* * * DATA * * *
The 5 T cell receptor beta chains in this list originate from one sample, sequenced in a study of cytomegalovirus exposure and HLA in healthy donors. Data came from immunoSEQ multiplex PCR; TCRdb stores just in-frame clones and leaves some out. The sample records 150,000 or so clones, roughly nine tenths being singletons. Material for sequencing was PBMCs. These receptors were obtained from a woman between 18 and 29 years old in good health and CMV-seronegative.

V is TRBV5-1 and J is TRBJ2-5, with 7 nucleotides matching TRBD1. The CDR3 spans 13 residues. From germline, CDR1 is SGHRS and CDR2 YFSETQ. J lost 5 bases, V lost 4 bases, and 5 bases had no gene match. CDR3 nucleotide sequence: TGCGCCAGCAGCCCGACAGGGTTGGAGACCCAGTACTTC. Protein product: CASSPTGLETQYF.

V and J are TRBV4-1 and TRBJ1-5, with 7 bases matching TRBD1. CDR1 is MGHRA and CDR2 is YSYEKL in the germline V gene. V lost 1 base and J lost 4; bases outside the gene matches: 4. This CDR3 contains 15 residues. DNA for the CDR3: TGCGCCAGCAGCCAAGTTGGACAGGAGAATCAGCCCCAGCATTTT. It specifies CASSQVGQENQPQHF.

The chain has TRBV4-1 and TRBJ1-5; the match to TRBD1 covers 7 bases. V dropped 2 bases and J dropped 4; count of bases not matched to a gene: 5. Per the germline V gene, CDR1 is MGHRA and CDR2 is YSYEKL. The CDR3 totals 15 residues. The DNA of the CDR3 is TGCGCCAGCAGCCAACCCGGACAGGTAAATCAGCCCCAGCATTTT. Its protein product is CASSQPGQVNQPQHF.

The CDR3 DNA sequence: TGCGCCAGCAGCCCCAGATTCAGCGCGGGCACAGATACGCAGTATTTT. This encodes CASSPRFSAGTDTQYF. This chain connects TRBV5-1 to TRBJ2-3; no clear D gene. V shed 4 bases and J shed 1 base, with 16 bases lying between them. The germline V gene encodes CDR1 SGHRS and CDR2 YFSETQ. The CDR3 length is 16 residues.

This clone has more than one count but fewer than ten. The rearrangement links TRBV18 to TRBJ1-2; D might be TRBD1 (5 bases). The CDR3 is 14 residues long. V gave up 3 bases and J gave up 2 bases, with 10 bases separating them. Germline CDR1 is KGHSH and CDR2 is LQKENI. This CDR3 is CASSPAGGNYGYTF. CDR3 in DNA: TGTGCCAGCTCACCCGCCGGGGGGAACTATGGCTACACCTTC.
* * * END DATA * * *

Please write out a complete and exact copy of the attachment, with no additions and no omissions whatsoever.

The 5 T cell receptor beta chains in this list originate from one sample, sequenced in a study of cytomegalovirus exposure and HLA in healthy donors. Data came from immunoSEQ multiplex PCR; TCRdb stores just in-frame clones and leaves some out. The sample records 150,000 or so clones, roughly nine tenths being singletons. Material for sequencing was PBMCs. These receptors were obtained from a woman between 18 and 29 years old in good health and CMV-seronegative.

V is TRBV5-1 and J is TRBJ2-5, with 7 nucleotides matching TRBD1. The CDR3 spans 13 residues. From germline, CDR1 is SGHRS and CDR2 YFSETQ. J lost 5 bases, V lost 4 bases, and 5 bases had no gene match. CDR3 nucleotide sequence: TGCGCCAGCAGCCCGACAGGGTTGGAGACCCAGTACTTC. Protein product: CASSPTGLETQYF.

V and J are TRBV4-1 and TRBJ1-5, with 7 bases matching TRBD1. CDR1 is MGHRA and CDR2 is YSYEKL in the germline V gene. V lost 1 base and J lost 4; bases outside the gene matches: 4. This CDR3 contains 15 residues. DNA for the CDR3: TGCGCCAGCAGCCAAGTTGGACAGGAGAATCAGCCCCAGCATTTT. It specifies CASSQVGQENQPQHF.

The chain has TRBV4-1 and TRBJ1-5; the match to TRBD1 covers 7 bases. V dropped 2 bases and J dropped 4; count of bases not matched to a gene: 5. Per the germline V gene, CDR1 is MGHRA and CDR2 is YSYEKL. The CDR3 totals 15 residues. The DNA of the CDR3 is TGCGCCAGCAGCCAACCCGGACAGGTAAATCAGCCCCAGCATTTT. Its protein product is CASSQPGQVNQPQHF.

The CDR3 DNA sequence: TGCGCCAGCAGCCCCAGATTCAGCGCGGGCACAGATACGCAGTATTTT. This encodes CASSPRFSAGTDTQYF. This chain connects TRBV5-1 to TRBJ2-3; no clear D gene. V shed 4 bases and J shed 1 base, with 16 bases lying between them. The germline V gene encodes CDR1 SGHRS and CDR2 YFSETQ. The CDR3 length is 16 residues.

This clone has more than one count but fewer than ten. The rearrangement links TRBV18 to TRBJ1-2; D might be TRBD1 (5 bases). The CDR3 is 14 residues long. V gave up 3 bases and J gave up 2 bases, with 10 bases separating them. Germline CDR1 is KGHSH and CDR2 is LQKENI. This CDR3 is CASSPAGGNYGYTF. CDR3 in DNA: TGTGCCAGCTCACCCGCCGGGGGGAACTATGGCTACACCTTC.